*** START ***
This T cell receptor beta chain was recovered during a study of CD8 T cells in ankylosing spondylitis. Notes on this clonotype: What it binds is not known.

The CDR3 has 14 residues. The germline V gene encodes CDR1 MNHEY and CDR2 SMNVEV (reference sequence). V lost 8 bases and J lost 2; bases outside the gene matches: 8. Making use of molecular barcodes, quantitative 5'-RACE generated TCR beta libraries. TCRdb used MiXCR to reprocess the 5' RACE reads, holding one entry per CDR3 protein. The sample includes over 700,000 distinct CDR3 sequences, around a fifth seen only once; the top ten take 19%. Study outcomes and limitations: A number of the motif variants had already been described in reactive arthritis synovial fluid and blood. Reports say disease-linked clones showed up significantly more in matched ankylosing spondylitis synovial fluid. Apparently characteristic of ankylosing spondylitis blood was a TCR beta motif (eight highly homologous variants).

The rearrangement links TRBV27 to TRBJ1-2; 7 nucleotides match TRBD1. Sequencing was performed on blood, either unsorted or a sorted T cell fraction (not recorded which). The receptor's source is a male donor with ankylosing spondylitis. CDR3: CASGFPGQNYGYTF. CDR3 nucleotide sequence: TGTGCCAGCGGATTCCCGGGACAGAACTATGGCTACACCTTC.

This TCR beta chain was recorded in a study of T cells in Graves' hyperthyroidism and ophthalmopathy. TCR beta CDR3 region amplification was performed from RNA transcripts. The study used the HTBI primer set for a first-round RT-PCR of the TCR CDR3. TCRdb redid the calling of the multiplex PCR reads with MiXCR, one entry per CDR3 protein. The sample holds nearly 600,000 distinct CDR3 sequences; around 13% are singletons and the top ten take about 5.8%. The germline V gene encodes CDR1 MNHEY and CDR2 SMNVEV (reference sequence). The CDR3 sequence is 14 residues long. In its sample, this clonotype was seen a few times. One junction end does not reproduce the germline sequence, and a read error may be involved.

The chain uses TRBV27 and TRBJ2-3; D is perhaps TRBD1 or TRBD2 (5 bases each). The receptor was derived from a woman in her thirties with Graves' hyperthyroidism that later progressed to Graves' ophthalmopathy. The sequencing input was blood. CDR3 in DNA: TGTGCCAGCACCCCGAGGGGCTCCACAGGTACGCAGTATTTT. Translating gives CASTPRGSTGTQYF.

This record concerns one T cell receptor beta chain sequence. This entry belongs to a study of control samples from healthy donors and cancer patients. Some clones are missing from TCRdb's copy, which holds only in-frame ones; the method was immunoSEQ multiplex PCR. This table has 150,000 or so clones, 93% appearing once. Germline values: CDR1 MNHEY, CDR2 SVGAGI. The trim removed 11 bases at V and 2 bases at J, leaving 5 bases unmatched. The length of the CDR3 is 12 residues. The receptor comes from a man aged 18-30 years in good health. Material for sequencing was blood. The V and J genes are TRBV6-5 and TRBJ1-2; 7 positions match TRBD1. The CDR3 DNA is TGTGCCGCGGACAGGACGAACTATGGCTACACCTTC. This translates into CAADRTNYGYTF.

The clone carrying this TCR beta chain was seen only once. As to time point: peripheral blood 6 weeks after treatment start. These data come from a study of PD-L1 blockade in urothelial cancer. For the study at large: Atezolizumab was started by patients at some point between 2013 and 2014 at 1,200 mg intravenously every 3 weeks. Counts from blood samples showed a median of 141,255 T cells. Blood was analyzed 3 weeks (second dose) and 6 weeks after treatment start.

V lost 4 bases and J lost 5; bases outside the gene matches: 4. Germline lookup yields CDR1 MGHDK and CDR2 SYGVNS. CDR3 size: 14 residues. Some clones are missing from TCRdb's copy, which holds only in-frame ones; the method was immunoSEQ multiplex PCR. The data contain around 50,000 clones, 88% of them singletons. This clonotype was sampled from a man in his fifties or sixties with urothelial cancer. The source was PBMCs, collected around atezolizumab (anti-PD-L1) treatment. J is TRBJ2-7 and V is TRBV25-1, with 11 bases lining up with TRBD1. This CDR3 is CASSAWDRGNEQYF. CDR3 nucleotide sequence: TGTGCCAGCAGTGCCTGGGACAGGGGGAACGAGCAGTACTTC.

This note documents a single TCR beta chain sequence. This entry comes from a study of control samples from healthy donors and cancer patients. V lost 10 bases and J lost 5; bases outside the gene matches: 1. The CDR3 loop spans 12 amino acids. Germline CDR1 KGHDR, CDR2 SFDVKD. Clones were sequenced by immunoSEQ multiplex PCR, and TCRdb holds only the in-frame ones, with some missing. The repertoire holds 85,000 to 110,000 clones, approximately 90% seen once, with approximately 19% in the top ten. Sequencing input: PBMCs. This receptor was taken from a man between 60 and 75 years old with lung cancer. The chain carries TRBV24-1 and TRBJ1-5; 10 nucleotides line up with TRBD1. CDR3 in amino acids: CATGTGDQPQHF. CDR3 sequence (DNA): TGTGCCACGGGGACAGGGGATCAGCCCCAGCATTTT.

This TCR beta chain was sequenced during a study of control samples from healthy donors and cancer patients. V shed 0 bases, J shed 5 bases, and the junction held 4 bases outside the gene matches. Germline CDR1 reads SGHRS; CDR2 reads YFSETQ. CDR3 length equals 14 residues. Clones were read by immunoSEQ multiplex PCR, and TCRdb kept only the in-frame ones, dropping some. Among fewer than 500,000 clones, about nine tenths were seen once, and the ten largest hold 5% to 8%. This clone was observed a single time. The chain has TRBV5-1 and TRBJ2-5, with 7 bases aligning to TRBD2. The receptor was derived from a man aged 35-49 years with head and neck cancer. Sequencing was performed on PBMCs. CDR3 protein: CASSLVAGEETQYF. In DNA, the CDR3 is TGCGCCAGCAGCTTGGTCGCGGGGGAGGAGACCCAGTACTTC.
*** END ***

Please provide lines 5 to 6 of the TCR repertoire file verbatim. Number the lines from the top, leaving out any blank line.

The chain uses TRBV27 and TRBJ2-3; D is perhaps TRBD1 or TRBD2 (5 bases each). The receptor was derived from a woman in her thirties with Graves' hyperthyroidism that later progressed to Graves' ophthalmopathy. The sequencing input was blood. CDR3 in DNA: TGTGCCAGCACCCCGAGGGGCTCCACAGGTACGCAGTATTTT. Translating gives CASTPRGSTGTQYF.

This record concerns one T cell receptor beta chain sequence. This entry belongs to a study of control samples from healthy donors and cancer patients. Some clones are missing from TCRdb's copy, which holds only in-frame ones; the method was immunoSEQ multiplex PCR. This table has 150,000 or so clones, 93% appearing once. Germline values: CDR1 MNHEY, CDR2 SVGAGI. The trim removed 11 bases at V and 2 bases at J, leaving 5 bases unmatched. The length of the CDR3 is 12 residues. The receptor comes from a man aged 18-30 years in good health. Material for sequencing was blood. The V and J genes are TRBV6-5 and TRBJ1-2; 7 positions match TRBD1. The CDR3 DNA is TGTGCCGCGGACAGGACGAACTATGGCTACACCTTC. This translates into CAADRTNYGYTF.